george washington

Today is an interesting anniversary in history. Exactly two and a quarter centuries ago, on February 4, 1789, the United States of America held its first Presidential election. The date may seem strange for a number of reasons, and the election of 1789 was unique in many ways. Not only was it the very first, but it was the only election held in an odd-numbered year (or one not divisible by four), the only one not held in November, and one of only two in which there was only one candidate. That candidate was of course George Washington, and 1789 was the first of his two unanimous elections as President, with no electors casting any votes against him.

What happened on that day 225 years ago was this: a bunch of politicians, known in Constitutional parlance as “electors,” were supposed to meet in the capitals of the various states–there were only 13 at that time–to officially cast their ballots for President and Vice-President. This makes it sound formal and organized. In fact it wasn’t. Most of them did in fact meet on February 4 and take a vote, but the process was far from uniform. The “electors,” specified by Article II of the Constitution, were chosen mostly by state legislatures in ad hoc fashion. Three of the 13 states chose no electors at all. North Carolina and Rhode Island had not yet ratified the new Constitution, and thus couldn’t participate; New York missed its chance to choose electors because its state legislature couldn’t agree on how to do it before January 7, which was the deadline. Thus, only ten states participated, and of those, seven chose their electors by state legislature. In only four states–Delaware, Maryland, Pennsylvania and Virginia–did any common person anywhere even have the chance to mark a ballot for President of the United States.

Even in those states an election–by that I mean, an actual vote where real people go to the polls, which in 1789 were mostly taverns–was utterly pointless. Everyone knew Washington would be elected, and none of the “electors” wanted to be on record as having voted against him. Washington had served as President of the Constitutional Convention in 1787 when the document was drawn up in Philadelphia. He said almost nothing during the debates, but the expectation that he would be the first U.S. President was, in part, what moved the fractious delegates toward the compromise on Article II that eventually gave us the office. If he hadn’t been there, staring down his imperious nose at the white-wigged guys in Independence Hall, the very office of President might have turned out differently.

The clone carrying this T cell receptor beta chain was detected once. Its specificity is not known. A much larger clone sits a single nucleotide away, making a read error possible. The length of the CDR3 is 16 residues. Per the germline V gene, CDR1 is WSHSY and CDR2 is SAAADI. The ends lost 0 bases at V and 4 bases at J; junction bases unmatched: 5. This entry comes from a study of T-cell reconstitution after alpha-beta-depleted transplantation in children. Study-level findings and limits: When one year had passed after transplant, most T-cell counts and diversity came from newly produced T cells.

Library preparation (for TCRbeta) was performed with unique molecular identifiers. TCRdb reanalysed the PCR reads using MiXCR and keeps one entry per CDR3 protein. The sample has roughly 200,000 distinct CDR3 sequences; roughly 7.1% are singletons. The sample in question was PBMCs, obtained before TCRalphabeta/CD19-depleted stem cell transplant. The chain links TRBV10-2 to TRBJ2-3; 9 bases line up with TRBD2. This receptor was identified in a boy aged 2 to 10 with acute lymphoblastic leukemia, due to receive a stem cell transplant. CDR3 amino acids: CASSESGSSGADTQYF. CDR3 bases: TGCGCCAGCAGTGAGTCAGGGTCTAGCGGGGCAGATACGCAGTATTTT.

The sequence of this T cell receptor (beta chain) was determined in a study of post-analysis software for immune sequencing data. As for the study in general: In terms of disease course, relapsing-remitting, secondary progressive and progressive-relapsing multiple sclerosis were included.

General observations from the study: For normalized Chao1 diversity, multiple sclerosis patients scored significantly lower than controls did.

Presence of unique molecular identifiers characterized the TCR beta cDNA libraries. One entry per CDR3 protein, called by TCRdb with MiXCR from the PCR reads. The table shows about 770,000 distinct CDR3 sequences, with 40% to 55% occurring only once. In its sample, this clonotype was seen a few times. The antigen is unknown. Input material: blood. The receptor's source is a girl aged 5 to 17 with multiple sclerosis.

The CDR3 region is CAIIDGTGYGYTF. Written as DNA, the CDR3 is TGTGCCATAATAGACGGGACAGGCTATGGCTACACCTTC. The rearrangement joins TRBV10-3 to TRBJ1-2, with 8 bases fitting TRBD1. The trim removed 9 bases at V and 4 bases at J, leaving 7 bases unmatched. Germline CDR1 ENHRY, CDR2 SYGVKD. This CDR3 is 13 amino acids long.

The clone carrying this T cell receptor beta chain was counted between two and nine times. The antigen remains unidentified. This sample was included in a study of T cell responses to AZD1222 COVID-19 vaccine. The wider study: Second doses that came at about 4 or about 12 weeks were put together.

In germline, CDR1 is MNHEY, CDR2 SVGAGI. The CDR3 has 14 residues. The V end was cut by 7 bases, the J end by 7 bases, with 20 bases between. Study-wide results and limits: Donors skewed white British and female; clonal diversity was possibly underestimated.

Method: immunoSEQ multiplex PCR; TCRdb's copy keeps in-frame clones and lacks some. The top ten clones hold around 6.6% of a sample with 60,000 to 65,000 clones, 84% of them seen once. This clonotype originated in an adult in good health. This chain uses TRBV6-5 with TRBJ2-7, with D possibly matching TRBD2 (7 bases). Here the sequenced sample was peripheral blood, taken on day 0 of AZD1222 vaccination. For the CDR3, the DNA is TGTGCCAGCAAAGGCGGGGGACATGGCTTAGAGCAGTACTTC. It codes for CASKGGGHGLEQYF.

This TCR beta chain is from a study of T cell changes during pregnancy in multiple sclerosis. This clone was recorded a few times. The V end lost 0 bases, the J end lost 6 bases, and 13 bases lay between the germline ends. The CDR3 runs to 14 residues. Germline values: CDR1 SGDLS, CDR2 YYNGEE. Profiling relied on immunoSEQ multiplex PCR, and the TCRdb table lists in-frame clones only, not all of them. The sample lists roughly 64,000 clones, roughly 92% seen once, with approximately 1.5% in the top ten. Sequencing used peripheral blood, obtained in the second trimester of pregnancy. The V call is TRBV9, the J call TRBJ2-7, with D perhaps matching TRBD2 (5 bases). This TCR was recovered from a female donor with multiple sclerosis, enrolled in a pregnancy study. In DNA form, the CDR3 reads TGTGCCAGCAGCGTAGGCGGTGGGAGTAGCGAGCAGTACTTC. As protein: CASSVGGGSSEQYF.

samuel huntington

Samuel Huntington, signer of the Constitution and Governor of Connecticut, received two votes for Vice-President. He was overwhelmingly defeated by John Adams.

Because of this expectation, Washington did not campaign. He didn’t need to. He didn’t shake a single hand, kiss a single baby or make so much as one campaign promise. In fact he was home at Mt. Vernon and probably passed the whole day of February 4, 1789 without ever knowing that he was elected president. There were no political parties then either. Thus in 1789 we were spared the modern vagaries of conventions, platforms, barrels of hard cider, “47%” videos or debate zingers that we’ve come to know and loathe–er, I mean love–in the 225 years since George got the nod.

The only real contest in 1789 was who would be Vice-President. Can you imagine a Presidential election in which that’s the only question? At this time, prior to 1804, the Vice-President was the runner-up in the electoral voting. Each elector technically had two votes. Everyone used their first vote for Washington, hence the unanimous acclaim. The second vote was more contentious. John Adams got the most, 34 out of 69 cast, with the other electors casting their second ballots for a scattering of also-rans, such as the illustrious Samuel Huntington. Adams thus emerged “victorious” as the first Vice-President, and of course he would go on to be Washington’s successor.

With as much array as the newly-formed government was in during the early months of 1789, it’s miraculous that they managed to have a Presidential election at all. But if you lived in the United States and happened to blink, you would have missed it. In our modern political system Presidential elections last years from the time the first candidate declares to the fireworks over their home city on election night. It’s hard to imagine one that, like this one, was pretty much an afterthought, despite its momentous consequences.